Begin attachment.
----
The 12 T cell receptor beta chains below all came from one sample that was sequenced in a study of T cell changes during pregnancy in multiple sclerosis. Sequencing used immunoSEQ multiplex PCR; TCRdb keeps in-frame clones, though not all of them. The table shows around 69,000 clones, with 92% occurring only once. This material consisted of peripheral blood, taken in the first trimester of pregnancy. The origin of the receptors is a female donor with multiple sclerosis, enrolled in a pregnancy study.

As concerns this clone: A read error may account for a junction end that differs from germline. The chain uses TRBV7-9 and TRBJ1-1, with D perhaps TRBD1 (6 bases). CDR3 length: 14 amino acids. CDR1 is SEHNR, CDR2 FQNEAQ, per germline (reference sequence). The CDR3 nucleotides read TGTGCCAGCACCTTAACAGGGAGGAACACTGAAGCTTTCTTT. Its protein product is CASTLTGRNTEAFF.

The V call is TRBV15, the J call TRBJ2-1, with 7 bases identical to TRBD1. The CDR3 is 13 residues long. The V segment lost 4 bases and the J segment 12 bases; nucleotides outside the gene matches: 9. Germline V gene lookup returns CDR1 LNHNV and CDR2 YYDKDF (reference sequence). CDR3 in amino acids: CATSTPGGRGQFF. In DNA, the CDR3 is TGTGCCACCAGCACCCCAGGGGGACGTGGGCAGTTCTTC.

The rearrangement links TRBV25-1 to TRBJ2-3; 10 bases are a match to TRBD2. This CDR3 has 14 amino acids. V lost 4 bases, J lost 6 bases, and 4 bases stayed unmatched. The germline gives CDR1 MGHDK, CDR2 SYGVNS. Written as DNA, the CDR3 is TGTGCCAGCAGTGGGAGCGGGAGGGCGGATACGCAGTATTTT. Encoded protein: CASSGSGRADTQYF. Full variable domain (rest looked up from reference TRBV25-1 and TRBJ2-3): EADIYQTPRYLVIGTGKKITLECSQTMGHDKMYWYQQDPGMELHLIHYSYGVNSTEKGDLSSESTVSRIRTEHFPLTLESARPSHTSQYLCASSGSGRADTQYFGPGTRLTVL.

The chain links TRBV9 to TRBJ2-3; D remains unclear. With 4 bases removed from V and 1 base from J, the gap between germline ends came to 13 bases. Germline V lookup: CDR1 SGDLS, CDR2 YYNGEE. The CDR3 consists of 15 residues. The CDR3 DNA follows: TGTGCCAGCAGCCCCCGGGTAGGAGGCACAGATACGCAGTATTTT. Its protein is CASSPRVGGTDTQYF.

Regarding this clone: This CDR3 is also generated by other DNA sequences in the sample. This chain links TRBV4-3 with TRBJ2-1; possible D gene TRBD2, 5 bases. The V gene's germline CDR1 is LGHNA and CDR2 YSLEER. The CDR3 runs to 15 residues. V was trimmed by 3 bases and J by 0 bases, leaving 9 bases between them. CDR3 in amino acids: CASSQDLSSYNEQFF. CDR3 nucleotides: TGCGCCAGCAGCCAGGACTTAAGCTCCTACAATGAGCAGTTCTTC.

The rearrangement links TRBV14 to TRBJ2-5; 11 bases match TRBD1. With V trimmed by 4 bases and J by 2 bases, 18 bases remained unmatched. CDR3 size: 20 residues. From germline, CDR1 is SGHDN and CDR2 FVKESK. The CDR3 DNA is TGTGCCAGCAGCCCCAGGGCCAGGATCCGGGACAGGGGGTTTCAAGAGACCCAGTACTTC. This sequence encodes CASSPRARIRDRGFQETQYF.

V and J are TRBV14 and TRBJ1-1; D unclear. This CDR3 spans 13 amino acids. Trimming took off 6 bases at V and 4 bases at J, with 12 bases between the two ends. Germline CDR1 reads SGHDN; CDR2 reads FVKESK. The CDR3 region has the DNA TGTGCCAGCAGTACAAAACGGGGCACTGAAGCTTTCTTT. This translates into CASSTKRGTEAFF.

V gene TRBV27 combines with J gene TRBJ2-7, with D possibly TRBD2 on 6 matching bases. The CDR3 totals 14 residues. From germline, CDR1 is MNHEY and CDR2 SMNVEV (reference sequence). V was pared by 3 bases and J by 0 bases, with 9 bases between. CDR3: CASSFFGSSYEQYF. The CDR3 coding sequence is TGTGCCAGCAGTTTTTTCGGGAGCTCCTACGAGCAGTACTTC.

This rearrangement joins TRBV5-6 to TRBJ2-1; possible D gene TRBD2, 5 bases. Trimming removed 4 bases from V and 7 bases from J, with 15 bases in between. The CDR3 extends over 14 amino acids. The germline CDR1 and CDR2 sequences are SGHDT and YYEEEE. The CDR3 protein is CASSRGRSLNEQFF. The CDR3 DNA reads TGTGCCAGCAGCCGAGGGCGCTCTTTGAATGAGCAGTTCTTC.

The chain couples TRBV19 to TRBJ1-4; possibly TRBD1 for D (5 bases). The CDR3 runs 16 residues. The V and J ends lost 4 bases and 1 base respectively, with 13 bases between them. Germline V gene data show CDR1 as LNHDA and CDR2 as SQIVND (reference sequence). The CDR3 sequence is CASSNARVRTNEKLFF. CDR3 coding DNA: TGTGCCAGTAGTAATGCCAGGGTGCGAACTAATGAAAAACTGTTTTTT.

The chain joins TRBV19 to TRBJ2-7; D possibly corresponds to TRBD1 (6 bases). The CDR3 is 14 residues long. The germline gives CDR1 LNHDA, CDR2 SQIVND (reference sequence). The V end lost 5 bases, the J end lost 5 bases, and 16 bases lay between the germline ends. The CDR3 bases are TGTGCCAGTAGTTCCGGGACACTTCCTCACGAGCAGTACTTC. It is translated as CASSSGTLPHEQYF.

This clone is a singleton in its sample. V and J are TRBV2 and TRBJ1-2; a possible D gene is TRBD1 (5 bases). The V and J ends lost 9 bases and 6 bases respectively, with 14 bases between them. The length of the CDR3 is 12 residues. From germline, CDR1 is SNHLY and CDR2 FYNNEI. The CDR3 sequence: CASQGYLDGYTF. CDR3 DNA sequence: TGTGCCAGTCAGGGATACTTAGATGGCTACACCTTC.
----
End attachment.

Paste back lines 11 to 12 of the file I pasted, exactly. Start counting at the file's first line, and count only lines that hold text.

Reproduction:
The chain couples TRBV19 to TRBJ1-4; possibly TRBD1 for D (5 bases). The CDR3 runs 16 residues. The V and J ends lost 4 bases and 1 base respectively, with 13 bases between them. Germline V gene data show CDR1 as LNHDA and CDR2 as SQIVND (reference sequence). The CDR3 sequence is CASSNARVRTNEKLFF. CDR3 coding DNA: TGTGCCAGTAGTAATGCCAGGGTGCGAACTAATGAAAAACTGTTTTTT.

The chain joins TRBV19 to TRBJ2-7; D possibly corresponds to TRBD1 (6 bases). The CDR3 is 14 residues long. The germline gives CDR1 LNHDA, CDR2 SQIVND (reference sequence). The V end lost 5 bases, the J end lost 5 bases, and 16 bases lay between the germline ends. The CDR3 bases are TGTGCCAGTAGTTCCGGGACACTTCCTCACGAGCAGTACTTC. It is translated as CASSSGTLPHEQYF.